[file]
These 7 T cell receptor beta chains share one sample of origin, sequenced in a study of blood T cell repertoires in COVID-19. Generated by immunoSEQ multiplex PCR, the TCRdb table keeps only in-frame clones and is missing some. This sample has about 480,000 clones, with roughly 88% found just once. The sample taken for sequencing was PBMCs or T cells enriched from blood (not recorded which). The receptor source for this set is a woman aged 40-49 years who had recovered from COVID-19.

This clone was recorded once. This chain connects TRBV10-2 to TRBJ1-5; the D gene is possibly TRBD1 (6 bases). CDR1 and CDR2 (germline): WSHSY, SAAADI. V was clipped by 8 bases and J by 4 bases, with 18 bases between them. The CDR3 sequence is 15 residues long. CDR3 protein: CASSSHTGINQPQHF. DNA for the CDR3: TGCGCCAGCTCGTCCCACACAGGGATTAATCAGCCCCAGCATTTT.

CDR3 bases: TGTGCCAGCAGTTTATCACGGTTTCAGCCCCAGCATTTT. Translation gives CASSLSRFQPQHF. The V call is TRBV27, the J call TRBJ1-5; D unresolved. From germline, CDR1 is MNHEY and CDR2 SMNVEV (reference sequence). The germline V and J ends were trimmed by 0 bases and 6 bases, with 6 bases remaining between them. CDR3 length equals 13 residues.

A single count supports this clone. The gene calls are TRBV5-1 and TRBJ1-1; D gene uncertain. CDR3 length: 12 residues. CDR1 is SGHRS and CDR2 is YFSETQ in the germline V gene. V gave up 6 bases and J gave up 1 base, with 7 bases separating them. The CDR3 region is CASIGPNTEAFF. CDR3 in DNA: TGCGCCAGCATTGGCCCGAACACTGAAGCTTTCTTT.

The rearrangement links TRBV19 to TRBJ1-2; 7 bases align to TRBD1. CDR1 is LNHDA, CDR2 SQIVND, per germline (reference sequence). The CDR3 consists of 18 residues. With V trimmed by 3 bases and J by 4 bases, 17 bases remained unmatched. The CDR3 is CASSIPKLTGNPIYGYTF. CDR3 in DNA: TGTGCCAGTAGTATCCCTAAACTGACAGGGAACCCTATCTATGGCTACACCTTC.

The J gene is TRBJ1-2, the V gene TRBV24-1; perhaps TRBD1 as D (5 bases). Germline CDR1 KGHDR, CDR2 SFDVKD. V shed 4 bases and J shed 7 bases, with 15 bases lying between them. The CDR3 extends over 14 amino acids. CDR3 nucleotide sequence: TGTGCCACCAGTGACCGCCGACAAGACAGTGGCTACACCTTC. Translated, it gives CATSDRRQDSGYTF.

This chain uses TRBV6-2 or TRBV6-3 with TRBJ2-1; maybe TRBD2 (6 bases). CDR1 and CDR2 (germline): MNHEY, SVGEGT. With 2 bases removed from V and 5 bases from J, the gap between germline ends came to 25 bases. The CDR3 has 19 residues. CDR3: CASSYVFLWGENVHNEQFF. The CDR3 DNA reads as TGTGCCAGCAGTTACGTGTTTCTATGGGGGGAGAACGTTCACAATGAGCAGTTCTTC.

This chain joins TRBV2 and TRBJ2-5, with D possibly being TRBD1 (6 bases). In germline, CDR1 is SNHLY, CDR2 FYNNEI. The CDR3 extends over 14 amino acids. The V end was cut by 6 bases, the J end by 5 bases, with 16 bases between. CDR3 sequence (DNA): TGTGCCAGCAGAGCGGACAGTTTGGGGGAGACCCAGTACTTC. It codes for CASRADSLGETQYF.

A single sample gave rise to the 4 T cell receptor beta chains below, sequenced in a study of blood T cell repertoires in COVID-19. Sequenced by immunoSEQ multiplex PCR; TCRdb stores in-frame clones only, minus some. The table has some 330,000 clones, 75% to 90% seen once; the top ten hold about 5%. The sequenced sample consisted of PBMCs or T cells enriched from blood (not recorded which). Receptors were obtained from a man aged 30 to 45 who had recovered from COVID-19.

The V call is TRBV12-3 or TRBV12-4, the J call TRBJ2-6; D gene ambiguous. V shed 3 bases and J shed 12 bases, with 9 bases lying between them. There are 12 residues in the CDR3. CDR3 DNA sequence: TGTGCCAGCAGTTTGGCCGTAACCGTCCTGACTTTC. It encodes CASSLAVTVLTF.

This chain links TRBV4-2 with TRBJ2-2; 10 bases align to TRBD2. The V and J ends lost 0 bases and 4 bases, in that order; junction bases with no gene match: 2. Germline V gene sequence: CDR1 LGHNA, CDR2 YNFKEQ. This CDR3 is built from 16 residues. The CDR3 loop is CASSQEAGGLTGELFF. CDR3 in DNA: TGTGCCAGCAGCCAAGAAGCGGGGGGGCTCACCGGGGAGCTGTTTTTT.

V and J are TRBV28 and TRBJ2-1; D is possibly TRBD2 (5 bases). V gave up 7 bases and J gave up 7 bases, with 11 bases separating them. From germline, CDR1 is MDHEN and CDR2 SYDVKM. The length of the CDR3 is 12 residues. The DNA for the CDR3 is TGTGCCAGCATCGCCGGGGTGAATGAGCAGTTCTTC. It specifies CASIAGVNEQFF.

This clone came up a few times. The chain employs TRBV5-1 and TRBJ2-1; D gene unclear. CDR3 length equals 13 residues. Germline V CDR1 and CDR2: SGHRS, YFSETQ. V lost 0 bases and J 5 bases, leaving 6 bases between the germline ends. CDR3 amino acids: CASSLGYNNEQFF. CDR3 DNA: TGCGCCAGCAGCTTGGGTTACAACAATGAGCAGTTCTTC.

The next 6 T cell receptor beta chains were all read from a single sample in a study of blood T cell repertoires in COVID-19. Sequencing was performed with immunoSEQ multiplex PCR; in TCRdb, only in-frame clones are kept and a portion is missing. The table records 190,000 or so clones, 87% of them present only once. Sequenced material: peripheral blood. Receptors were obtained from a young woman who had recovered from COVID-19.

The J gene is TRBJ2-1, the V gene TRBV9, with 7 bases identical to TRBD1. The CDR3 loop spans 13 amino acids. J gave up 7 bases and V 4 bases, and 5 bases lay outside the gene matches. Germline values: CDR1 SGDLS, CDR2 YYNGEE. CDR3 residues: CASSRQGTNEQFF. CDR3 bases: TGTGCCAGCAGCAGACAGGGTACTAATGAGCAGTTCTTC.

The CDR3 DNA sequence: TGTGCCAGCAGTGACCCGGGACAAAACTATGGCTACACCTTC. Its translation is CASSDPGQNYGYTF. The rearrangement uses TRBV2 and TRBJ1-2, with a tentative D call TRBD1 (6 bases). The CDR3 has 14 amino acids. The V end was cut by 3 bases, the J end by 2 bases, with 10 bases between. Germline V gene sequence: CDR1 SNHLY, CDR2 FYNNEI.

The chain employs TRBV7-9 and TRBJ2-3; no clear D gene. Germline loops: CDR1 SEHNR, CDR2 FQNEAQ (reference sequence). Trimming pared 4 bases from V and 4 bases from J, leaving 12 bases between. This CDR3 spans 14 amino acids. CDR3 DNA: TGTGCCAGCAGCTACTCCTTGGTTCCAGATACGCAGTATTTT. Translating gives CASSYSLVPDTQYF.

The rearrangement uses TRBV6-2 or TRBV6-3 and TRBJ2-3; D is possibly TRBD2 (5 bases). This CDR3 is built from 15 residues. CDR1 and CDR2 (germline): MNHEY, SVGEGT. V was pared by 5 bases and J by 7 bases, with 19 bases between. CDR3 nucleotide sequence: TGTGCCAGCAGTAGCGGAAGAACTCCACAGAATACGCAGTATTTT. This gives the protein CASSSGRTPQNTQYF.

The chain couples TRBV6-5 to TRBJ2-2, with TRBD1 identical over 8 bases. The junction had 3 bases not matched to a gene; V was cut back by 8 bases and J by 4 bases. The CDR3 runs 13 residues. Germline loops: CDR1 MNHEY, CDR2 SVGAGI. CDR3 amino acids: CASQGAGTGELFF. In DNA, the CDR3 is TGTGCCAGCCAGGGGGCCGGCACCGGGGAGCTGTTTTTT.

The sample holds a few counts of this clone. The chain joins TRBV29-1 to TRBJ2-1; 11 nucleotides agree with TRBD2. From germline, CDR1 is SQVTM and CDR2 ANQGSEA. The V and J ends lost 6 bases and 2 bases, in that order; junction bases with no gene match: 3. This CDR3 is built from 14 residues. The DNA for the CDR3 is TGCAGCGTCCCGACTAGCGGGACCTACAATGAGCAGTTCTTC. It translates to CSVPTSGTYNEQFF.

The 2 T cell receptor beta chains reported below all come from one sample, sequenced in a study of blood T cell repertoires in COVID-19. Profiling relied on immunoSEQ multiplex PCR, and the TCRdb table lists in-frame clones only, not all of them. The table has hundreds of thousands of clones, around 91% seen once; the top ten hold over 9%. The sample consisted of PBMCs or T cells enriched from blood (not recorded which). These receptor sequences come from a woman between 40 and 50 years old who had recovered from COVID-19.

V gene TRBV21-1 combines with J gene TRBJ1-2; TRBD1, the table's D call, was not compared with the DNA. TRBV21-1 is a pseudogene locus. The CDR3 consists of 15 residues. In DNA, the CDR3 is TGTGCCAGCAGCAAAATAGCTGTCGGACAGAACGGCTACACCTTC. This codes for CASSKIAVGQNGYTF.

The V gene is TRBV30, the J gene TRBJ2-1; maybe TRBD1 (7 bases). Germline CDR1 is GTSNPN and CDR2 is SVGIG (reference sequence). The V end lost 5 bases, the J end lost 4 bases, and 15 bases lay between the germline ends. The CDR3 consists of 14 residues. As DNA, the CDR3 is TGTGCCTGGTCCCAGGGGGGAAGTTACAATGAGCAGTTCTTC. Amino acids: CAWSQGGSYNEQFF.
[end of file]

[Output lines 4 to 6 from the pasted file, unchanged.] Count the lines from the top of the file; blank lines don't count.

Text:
A single count supports this clone. The gene calls are TRBV5-1 and TRBJ1-1; D gene uncertain. CDR3 length: 12 residues. CDR1 is SGHRS and CDR2 is YFSETQ in the germline V gene. V gave up 6 bases and J gave up 1 base, with 7 bases separating them. The CDR3 region is CASIGPNTEAFF. CDR3 in DNA: TGCGCCAGCATTGGCCCGAACACTGAAGCTTTCTTT.

The rearrangement links TRBV19 to TRBJ1-2; 7 bases align to TRBD1. CDR1 is LNHDA, CDR2 SQIVND, per germline (reference sequence). The CDR3 consists of 18 residues. With V trimmed by 3 bases and J by 4 bases, 17 bases remained unmatched. The CDR3 is CASSIPKLTGNPIYGYTF. CDR3 in DNA: TGTGCCAGTAGTATCCCTAAACTGACAGGGAACCCTATCTATGGCTACACCTTC.

The J gene is TRBJ1-2, the V gene TRBV24-1; perhaps TRBD1 as D (5 bases). Germline CDR1 KGHDR, CDR2 SFDVKD. V shed 4 bases and J shed 7 bases, with 15 bases lying between them. The CDR3 extends over 14 amino acids. CDR3 nucleotide sequence: TGTGCCACCAGTGACCGCCGACAAGACAGTGGCTACACCTTC. Translated, it gives CATSDRRQDSGYTF.